“The Planning Act grants authority to Municipal Councils to appoint committees to approve a number of minor applications. Section 45 of the Planning Act permits the Committee of Adjustment to make decisions on Minor Variances from the Zoning By-law and to grant permission for altering or changing a lawful non-conforming use of land, buildings or structures. Section 53 of the Planning Act permits the Committee of Adjustment to make decisions on applications for changes to land configuration in the form of Consents.” (City of Toronto website)

 

This, simply put, means that they are the people who give you permission to build something on your property that exceeds limits set by zoning bylaws. Generally speaking, in order to be successful, the proposed variances have to be minor. For example, say you want to build a third storey addition and the bylaw has a maximum height that you wish to exceed by half a metre. The Committee of Adjustment can grant permission to build it. Maybe you want a rear addition and you need to go a little bit closer to the property line than you’re allowed. It could be that either of these proposals increase the gross floor area of your home so that you exceed the maximum allowable on your property. Perhaps all three apply. These are examples of minor variances from the zoning bylaw and these are exactly the types of things Barrett Municipal Consulting gets approved for you.

 

The idea of “lawful non-conforming use” usually refers to situations where the existing conditions on a property predate the zoning bylaw. One example would be a sideyard setback situation where the bylaw requires a certain distance between your home and the property line, but your home was built in the 1950s, long before this rule was in place, and it's already too close to the property line. It would be ridiculous if the city were to force you to move your entire home to comply with this bylaw, so the Committee of Adjustment can (and usually will) legalize a non-conforming use like this. These situations can come up when renovating or adding on to older homes. Quite often, when seeking approval for other minor variances (height, lot coverage, etc.), we must also seek approval to legalize non-conforming uses.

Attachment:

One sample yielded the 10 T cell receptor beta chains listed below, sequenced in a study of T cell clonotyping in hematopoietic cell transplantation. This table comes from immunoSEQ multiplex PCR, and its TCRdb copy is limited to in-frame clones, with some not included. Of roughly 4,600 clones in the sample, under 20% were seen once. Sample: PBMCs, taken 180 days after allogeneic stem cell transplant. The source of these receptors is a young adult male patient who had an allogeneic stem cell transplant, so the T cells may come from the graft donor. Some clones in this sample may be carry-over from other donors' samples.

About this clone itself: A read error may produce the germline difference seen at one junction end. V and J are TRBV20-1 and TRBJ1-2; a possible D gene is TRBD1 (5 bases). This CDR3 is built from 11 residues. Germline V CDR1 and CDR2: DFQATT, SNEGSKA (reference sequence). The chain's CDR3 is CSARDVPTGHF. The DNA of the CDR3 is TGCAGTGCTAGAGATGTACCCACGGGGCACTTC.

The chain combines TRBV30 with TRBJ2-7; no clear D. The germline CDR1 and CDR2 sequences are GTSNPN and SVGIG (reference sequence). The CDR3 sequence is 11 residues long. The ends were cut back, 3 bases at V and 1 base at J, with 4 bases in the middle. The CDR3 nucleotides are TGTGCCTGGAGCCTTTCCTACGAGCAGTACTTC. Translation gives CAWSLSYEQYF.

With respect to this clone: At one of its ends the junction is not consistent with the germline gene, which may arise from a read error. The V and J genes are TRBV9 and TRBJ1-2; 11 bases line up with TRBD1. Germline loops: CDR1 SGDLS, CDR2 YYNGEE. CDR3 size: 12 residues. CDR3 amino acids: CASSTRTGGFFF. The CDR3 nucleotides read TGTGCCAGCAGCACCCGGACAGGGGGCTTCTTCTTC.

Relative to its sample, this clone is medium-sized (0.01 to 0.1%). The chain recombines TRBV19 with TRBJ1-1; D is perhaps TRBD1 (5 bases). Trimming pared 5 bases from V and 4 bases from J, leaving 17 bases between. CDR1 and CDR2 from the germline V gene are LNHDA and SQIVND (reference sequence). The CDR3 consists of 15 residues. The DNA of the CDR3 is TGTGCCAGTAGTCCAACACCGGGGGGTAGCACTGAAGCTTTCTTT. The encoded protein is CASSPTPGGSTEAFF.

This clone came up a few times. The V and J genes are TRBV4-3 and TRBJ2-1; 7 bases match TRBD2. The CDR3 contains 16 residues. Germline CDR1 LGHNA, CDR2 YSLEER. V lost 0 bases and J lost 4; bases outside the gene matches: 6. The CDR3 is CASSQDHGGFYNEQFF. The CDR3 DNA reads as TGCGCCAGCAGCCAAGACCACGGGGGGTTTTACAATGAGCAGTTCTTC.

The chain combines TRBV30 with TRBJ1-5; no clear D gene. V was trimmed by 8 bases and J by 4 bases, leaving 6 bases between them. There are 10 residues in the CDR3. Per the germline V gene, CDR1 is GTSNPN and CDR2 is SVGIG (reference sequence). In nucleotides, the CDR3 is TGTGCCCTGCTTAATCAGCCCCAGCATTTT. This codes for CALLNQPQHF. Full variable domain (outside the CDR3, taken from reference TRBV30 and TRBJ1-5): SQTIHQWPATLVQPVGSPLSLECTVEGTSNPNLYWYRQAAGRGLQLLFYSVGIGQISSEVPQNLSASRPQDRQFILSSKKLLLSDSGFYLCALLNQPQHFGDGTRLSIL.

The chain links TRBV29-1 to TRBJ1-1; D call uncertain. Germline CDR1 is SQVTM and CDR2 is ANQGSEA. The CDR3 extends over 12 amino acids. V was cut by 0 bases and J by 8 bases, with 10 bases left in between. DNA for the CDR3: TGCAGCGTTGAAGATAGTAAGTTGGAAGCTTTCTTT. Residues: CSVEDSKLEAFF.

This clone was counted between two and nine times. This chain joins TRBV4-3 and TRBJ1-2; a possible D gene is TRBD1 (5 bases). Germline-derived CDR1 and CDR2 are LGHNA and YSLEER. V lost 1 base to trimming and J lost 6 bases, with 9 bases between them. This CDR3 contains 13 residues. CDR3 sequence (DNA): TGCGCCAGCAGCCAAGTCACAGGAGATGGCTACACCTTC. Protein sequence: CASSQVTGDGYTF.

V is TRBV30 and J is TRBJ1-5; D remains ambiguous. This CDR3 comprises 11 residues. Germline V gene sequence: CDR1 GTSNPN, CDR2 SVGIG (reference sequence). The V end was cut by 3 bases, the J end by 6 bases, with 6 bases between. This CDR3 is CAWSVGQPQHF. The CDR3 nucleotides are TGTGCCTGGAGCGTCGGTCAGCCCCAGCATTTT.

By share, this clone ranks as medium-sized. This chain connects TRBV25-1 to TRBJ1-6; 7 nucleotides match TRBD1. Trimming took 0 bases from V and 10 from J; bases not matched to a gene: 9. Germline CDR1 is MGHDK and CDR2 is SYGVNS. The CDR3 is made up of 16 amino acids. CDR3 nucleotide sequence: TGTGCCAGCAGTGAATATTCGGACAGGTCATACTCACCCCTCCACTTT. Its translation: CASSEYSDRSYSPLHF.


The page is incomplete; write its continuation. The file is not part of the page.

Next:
Consent refers to land severances. Perhaps you’ve got a large lot and you want to split it in two and build a second house on the property with the intention of selling the newly created lot. Barrett Municipal Consulting has handled several of these cases, both residential and commercial, and we know how to navigate the process. Quite often, when seeking permission to sever land, it becomes necessary to apply for minor variances as well. This is because a newly created or resized property can trigger new variances, especially in terms of setbacks, but also with respect to lot coverage, gross floor area, and so on. 

 

Committee of Adjustment meetings typically occur bi-weekly at City Halls around the GTA, and somewhat less frequently in smaller municipalities. The fees charged by each municipality vary, as do the waiting times to obtain a meeting date. There are also different application requirements and preparations required depending on where your property is located. Contact us to discuss the specifics of your project and we can determine the best course of action.

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